The presence of an undersurface ocean renders Europa as one of the few planetary bodies in our Solar System that has been conjectured to have possibly harbored life. Some of the organic and inorganic species present in the ocean underneath are expected to transport upwards through the relatively thin ice crust and manifest themselves as impurities of the water ice surface. For this reason, together with its unique dynamic atmosphere and geological features, Europa has attracted strong scientific interests in past decades.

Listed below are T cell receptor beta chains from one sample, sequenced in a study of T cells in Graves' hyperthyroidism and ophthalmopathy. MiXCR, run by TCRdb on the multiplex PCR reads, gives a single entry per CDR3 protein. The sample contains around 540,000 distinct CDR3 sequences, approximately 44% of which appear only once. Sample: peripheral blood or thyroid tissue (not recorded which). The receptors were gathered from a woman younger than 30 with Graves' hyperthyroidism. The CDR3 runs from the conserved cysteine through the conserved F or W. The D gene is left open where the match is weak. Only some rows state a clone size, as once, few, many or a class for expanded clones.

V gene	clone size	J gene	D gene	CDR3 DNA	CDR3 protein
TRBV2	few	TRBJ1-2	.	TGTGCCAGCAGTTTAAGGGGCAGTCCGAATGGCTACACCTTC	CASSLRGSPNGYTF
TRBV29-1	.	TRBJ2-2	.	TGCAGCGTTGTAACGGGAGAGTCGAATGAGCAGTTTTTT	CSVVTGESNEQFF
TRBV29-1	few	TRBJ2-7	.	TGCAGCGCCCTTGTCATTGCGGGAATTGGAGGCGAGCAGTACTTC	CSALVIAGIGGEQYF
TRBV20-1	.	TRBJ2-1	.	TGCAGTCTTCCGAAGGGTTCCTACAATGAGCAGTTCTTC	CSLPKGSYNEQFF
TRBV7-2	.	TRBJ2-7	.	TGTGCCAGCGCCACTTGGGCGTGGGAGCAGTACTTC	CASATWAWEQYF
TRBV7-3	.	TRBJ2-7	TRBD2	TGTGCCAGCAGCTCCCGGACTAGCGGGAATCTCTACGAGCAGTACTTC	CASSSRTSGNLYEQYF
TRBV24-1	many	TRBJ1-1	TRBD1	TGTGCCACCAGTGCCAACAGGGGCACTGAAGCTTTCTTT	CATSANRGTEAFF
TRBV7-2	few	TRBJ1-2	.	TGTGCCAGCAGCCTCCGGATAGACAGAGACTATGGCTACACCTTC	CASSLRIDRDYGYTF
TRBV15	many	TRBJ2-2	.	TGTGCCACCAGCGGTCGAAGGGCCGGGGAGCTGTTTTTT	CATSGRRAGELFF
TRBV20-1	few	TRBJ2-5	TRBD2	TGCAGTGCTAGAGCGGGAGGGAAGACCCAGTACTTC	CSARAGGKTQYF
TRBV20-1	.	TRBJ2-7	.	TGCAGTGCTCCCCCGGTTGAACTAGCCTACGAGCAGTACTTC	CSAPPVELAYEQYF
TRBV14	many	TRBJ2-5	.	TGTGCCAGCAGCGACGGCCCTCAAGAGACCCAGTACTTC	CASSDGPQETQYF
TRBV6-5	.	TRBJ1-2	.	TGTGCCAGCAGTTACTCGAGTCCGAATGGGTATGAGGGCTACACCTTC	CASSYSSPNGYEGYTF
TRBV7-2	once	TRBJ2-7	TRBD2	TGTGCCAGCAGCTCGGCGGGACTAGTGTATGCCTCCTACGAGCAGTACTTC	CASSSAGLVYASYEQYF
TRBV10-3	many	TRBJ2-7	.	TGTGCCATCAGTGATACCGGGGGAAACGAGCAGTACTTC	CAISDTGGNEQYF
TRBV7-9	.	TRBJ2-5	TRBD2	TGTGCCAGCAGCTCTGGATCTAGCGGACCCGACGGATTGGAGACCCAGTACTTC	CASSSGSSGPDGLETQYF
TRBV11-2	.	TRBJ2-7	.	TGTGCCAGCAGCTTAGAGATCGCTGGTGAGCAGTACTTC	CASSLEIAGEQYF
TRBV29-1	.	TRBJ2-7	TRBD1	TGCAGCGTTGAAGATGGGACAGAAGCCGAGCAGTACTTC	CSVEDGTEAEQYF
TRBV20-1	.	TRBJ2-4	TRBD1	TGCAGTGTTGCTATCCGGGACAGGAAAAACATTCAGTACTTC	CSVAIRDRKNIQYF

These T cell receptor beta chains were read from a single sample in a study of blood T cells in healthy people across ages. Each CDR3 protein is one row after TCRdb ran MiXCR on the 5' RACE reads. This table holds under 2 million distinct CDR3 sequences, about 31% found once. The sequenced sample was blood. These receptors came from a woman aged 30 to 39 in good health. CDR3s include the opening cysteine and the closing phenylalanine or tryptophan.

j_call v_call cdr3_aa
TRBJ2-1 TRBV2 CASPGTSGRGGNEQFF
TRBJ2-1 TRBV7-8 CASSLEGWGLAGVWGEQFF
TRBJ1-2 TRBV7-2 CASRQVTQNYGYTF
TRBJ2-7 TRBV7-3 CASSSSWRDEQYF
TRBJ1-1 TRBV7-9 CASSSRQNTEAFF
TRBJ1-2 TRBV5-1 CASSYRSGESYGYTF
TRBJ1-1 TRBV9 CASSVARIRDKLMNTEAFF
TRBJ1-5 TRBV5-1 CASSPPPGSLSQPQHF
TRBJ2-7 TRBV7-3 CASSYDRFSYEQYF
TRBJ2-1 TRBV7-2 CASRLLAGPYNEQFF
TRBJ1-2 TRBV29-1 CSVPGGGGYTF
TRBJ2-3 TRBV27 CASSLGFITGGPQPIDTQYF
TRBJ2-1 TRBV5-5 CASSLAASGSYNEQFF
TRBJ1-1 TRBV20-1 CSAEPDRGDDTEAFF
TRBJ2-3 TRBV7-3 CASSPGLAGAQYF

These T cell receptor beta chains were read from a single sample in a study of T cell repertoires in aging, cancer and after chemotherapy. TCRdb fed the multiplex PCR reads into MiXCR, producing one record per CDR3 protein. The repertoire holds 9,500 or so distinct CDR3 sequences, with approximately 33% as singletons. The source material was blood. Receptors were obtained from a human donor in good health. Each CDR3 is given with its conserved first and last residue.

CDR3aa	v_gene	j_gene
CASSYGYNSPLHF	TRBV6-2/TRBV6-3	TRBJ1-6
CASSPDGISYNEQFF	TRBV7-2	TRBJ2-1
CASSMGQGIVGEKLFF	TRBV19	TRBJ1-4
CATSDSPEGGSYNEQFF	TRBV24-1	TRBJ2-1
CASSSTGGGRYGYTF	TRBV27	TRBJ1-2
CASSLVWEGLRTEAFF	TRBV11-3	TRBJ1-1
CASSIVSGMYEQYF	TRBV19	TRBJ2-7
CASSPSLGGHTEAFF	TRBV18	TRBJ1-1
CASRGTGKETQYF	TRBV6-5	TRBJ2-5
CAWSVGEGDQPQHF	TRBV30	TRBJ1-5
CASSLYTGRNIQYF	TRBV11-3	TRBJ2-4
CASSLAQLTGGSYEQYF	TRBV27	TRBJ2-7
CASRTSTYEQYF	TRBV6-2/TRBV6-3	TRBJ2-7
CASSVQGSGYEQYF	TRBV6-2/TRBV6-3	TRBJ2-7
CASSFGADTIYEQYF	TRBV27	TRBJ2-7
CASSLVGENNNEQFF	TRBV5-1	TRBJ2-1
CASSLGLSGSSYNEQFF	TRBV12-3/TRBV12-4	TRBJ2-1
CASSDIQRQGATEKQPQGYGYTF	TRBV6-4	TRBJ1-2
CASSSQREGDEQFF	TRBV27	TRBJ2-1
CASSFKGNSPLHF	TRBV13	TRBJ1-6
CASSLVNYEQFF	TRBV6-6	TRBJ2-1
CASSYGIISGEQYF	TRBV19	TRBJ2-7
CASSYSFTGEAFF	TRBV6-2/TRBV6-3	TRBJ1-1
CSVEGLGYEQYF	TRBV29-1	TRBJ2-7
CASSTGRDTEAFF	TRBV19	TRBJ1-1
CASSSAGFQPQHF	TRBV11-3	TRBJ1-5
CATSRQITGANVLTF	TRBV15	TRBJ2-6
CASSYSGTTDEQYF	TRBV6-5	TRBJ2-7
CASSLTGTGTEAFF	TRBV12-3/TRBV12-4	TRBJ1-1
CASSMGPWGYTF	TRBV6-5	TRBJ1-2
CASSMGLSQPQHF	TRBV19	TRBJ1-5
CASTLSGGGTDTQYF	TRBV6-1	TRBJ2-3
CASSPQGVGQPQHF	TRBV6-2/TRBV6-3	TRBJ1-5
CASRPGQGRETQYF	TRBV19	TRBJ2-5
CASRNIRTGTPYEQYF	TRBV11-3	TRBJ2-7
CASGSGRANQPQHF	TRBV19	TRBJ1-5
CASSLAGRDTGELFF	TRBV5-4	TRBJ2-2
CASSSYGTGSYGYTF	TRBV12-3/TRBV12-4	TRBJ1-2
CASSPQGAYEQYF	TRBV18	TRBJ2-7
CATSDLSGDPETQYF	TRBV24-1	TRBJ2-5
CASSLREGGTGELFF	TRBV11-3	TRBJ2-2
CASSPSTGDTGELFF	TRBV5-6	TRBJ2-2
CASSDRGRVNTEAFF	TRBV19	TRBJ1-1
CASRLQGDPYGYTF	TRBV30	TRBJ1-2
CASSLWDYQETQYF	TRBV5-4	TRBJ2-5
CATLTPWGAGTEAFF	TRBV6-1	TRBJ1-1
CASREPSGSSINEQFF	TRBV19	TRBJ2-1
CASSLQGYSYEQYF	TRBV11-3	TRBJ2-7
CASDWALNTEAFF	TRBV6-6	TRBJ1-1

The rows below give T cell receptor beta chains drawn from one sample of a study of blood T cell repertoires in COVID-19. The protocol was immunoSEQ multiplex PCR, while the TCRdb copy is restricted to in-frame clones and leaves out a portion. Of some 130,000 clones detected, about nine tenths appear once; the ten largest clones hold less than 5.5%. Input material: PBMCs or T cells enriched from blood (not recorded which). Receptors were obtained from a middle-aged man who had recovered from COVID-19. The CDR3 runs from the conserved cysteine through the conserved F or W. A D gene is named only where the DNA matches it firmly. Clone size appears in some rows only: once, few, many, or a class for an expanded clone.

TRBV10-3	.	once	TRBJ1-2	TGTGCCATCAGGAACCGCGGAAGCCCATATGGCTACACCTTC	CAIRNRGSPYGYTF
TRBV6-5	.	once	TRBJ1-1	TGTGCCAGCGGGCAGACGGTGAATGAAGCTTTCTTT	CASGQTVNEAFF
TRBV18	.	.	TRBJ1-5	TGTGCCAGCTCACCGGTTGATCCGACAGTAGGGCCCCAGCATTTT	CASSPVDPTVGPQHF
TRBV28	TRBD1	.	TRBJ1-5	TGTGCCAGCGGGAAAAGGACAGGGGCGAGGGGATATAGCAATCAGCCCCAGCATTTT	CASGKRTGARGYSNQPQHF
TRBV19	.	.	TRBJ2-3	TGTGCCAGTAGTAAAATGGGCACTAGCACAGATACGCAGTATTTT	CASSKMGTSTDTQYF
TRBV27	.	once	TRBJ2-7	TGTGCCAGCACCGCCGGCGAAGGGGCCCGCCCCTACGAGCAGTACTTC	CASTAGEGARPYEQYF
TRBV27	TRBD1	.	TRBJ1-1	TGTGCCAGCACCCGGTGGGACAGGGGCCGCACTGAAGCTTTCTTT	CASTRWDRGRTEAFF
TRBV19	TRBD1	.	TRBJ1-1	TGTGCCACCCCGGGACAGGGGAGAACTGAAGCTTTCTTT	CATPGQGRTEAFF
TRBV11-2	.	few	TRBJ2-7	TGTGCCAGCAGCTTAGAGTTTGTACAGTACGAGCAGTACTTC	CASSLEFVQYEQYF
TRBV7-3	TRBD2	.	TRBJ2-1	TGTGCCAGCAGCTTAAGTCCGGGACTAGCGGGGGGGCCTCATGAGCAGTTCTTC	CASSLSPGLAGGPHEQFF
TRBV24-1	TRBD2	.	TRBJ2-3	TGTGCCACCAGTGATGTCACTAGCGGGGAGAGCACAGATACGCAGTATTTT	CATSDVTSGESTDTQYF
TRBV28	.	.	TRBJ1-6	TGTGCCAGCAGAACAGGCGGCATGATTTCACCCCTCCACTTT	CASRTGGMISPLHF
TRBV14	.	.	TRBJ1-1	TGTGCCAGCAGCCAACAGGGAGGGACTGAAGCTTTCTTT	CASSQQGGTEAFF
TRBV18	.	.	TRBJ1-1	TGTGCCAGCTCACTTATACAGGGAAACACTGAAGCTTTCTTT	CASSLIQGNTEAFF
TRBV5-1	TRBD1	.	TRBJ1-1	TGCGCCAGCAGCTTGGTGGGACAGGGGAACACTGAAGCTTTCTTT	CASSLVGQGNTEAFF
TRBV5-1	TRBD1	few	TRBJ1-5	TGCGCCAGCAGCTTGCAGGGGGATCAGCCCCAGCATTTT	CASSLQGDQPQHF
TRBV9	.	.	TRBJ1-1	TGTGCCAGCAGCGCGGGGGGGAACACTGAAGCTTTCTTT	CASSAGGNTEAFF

Europa is imbedded inside the Jovian magnetosphere, and, therefore, is constantly subjected to the immerse surrounding radiations, similar to the other three Galilean satellites. The magnetosphere-atmosphere-surface interactions form a complex system that provides a multitude of interesting geophysical phenomenon that is unique in the Solar System. The atmosphere of Europa is thought to have created by, mostly, charged particles sputtering of surface materials. Consequently, the study of Europa's atmosphere can be used as a tool to infer the surface composition. In this paper, we will discuss our recent model studies of Europa's near-surface atmosphere. In particular, the abundances and distributions of the dominant O2 and H2O species, and of other organic and inorganic minor species will be addressed.